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UK regulator investigates Apple and Google’s dominance of mobile platforms

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<span>Photograph: Mike Segar/Reuters</span>
Photograph: Mike Segar/Reuters

Britain’s competition regulator is investigating Apple and Google over allegations the two companies have a harmful duopoly in mobile platforms.

Between them, Apple’s iOS and Google’s Android are installed on 99.45% of all mobile phones in use in the UK. The two companies also have effective duopolies in app stores (Apple’s App Store and Google’s Play Store) and mobile web browsers (Apple’s Safari and Google’s Chrome), according to the Competition and Markets Authority (CMA).

The UK competition watchdog has announced a year-long study, already under way, into whether the control exerted by the two companies is stifling competition.

Andrea Coscelli, the CMA’s chief executive, said: “Apple and Google control the major gateways through which people download apps or browse the web on their mobiles – whether they want to shop, play games, stream music or watch TV. We’re looking into whether this could be creating problems for consumers and the businesses that want to reach people through their phones.

“Our ongoing work into big tech has already uncovered some worrying trends and we know consumers and businesses could be harmed if they go unchecked.”

The CMA is looking at whether the duopoly is leading to price increases, for instance for devices and apps, or for broader goods and services, due to higher advertising prices. The regulator will also examine “any effects of the firms’ market power over other businesses – such as app developers – which rely on Apple or Google to market their products to customers via their phones”.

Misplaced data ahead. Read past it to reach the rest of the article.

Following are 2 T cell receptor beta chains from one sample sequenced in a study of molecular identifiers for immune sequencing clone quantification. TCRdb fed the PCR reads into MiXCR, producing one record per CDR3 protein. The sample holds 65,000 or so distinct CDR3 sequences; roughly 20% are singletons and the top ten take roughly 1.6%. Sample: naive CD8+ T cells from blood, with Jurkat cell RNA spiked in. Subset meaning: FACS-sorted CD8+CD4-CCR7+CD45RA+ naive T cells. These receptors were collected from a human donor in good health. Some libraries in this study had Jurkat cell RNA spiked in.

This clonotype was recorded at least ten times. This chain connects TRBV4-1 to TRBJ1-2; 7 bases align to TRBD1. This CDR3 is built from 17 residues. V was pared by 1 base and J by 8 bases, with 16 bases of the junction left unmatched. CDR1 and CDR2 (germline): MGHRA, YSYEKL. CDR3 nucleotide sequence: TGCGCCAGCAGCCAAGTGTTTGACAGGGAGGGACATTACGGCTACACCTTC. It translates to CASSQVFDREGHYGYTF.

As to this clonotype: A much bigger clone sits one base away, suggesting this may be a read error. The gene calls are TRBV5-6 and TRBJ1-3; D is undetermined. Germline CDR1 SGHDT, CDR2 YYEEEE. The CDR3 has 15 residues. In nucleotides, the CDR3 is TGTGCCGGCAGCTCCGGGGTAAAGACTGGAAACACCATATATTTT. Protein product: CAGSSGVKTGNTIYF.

Both companies have faced growing pressure around the world to justify the power they exert over the mobile ecosystem. Central to the concerns are the limitations each company places on its mobile app store: developers are required to use bundled payment providers, and pay a cut of up to 30% to the platform holder.

Apple, in particular, has faced criticism for appending burdensome requirements, such as banning developers from telling users how to sign up for subscriptions, to its App Store rules, and is the subject of an EU competition commission investigation into how it runs its store.

A Google spokesperson said: “Android provides people with more choice than any other mobile platform in deciding which apps they use, and enables thousands of developers and manufacturers to build successful businesses. We welcome the CMA’s efforts to understand the details and differences between platforms before designing new rules.” Apple declined to comment.

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